More than a teenager struggling
David began attending a private, progressive, liberal arts school in Olympia, Wash., Evergreen College. Susan remembers, "It was a challenge for him, and the first year one of his female instructors told him he just might not be the type of person for college." Though David struggled mightily with the academic discipline of the university, he still had his moments. He was popular among his classmates, had a serious girlfriend and established the schoolwide composting program, which still exists.
In 1985, after completing a survival skills and mountaineering training course in Colorado, he participated in an ascension to the peak of Mt. Aconcagua in Argentina. He even talked Evergreen into giving him credits for it. After the climb, while the rest of the group returned to the United States, David stayed behind in Argentina, hitchhiking around the countryside for a couple of months.
But things began to unravel again in the spring of 1986.
He had gone to Arizona to work with Native Americans there, and even though he was upset by what he saw as organizational infighting, he couldn't decide whether to stay or go back to Evergreen. He started back to Washington several times, always by train, which was his preferred mode of transportation, but aborted the trip each time. Finally he did make it back to Evergreen and completed the quarter.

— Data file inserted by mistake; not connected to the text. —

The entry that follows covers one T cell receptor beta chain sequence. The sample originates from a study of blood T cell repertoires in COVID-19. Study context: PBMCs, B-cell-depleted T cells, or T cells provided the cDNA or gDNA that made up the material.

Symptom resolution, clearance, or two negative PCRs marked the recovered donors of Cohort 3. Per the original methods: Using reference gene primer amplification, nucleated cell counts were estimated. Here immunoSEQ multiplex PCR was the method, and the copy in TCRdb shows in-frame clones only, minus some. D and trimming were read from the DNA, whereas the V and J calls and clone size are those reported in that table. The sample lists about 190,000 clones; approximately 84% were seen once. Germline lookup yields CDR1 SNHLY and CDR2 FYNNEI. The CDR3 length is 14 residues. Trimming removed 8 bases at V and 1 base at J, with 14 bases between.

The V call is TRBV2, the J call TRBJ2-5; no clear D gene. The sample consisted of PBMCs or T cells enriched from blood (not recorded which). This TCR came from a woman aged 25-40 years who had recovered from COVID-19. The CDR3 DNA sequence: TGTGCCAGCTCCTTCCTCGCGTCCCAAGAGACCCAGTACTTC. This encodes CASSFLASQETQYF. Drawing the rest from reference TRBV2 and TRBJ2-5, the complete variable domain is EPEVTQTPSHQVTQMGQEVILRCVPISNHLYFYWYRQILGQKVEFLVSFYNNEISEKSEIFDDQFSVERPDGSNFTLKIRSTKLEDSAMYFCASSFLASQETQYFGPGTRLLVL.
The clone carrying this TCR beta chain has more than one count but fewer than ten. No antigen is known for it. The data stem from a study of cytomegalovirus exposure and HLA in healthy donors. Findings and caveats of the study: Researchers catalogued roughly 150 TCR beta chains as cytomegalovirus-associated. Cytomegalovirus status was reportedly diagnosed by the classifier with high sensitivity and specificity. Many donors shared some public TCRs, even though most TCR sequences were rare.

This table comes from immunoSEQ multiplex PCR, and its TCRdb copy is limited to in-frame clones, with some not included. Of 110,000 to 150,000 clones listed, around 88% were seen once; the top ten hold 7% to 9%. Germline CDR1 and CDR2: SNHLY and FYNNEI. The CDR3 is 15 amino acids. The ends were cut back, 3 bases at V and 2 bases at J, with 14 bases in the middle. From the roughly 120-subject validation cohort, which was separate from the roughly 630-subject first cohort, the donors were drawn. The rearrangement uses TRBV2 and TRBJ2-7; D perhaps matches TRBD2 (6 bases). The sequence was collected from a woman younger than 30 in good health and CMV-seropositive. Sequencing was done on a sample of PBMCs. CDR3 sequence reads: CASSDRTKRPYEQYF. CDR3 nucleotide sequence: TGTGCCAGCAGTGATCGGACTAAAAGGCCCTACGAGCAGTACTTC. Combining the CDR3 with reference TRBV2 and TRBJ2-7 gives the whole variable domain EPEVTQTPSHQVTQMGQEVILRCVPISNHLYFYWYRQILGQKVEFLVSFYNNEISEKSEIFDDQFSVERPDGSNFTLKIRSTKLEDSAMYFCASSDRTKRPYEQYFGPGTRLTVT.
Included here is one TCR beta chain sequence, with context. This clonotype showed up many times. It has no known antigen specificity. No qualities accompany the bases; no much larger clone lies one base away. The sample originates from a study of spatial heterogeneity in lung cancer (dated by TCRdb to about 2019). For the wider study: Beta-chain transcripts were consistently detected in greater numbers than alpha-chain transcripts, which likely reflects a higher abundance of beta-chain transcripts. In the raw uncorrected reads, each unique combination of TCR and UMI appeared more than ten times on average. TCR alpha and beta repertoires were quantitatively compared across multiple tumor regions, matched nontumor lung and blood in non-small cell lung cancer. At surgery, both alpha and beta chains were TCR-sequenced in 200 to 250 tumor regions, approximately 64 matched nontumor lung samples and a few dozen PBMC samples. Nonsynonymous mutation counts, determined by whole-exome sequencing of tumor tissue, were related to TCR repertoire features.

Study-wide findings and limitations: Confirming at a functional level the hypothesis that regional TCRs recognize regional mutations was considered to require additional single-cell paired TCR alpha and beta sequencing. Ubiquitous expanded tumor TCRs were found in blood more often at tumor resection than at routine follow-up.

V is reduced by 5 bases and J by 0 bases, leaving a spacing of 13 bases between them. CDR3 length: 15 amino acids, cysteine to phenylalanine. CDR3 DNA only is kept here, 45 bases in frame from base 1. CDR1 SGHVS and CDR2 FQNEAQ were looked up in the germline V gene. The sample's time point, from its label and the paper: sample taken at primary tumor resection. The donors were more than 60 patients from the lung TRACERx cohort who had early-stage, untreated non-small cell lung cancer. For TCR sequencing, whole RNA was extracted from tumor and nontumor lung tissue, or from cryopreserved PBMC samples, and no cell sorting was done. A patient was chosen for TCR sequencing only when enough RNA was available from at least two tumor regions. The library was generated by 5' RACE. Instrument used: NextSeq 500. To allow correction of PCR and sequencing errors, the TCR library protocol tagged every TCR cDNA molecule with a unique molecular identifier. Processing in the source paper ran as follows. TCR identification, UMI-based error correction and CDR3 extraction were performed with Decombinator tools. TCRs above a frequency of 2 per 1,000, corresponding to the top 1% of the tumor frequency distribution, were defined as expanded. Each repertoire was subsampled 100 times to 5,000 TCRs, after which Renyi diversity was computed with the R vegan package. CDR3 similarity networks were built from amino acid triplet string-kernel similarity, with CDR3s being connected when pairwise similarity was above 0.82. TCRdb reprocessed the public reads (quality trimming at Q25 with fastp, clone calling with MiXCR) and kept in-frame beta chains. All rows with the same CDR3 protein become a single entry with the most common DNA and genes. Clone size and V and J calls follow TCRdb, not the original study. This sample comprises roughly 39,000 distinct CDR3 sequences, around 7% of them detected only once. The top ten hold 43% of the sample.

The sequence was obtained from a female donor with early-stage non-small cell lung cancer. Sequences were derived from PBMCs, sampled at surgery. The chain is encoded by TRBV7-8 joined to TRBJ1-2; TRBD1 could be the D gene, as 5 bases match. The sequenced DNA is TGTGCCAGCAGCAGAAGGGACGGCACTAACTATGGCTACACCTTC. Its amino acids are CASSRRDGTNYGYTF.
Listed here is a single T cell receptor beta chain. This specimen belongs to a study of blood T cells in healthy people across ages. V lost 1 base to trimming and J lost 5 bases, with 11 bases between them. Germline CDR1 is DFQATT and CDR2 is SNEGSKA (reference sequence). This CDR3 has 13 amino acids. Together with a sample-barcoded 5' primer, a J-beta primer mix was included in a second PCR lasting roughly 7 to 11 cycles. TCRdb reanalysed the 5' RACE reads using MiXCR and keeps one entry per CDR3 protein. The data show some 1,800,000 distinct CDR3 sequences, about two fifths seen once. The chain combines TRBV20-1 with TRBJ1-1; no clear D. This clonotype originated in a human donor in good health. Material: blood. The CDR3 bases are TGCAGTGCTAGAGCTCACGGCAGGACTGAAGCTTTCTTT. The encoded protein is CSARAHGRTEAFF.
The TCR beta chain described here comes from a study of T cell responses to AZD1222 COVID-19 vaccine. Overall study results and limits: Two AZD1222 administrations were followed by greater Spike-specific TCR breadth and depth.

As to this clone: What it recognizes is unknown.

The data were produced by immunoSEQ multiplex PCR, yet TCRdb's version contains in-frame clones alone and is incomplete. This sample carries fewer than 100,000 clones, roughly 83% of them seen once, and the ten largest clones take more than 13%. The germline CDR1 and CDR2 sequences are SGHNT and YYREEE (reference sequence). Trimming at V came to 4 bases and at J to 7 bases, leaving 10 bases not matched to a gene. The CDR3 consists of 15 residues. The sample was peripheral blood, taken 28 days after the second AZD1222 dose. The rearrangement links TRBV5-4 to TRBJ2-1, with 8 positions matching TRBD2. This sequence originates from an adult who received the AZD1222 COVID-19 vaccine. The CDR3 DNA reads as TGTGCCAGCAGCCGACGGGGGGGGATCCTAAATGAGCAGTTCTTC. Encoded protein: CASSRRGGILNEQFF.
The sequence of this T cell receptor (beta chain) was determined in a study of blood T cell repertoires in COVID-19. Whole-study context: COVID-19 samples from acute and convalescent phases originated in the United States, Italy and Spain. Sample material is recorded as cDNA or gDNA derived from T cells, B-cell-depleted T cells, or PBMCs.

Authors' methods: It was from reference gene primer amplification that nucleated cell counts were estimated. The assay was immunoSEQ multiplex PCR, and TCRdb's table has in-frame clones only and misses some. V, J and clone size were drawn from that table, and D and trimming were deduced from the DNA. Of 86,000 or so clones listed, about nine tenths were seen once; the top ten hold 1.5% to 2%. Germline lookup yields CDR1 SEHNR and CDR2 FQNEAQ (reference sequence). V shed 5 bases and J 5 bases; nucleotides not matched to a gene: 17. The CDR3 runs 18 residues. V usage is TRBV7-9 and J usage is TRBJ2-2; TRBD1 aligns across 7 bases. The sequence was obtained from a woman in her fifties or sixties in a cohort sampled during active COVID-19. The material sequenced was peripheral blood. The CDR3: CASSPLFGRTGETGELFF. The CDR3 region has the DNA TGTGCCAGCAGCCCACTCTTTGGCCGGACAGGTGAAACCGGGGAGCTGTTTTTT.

In the summer he went to work on a farm in Virginia run by some Oberlin classmates of his father, Sam. The friends called Sam, concerned by some of David's behaviors, and David himself wrote to his father that he was hearing voices -- the plants were telling him not to chop or hoe them. David abruptly returned to Nevada and hospitalized himself in Reno. His mother was stunned to see that he had lost 40 pounds.
Sam recalls, "It was during that period that I became conscious that it was more than a teenager struggling. There was something more wrong with him. They didn't diagnose him at that point as having mental illness per se. They gave him some kind of tranquilizers but they weren't really clear what was going on. He bounced back from that fairly quickly. But then he just couldn't keep it together."
Susan says, "At that point the diagnosis from the Reno psychiatrist was, 'I don't know what's going on. It could be any number of things.'"
David eventually, reluctantly, went back to Evergreen in February 1987 with Sam driving him up to the campus. In April, one of his college housemates called Susan saying David had disappeared one rainy night with just the clothes on his back. There was no word from him for two weeks. From a flophouse in Portland he called his sister Katie, who was then married and living in Los Angeles. He said he had been living on the street, eating out of Dumpsters. He somehow ended up at the Sacramento Airport, where Katie's then-husband Randy Thomas came and retrieved him.
While staying with Katie he would barely eat; he told her he felt "unworthy" of bathing and wouldn't use soap in the shower. One time when she took him to the movies he tried to give his shoes to a homeless man they passed in the street.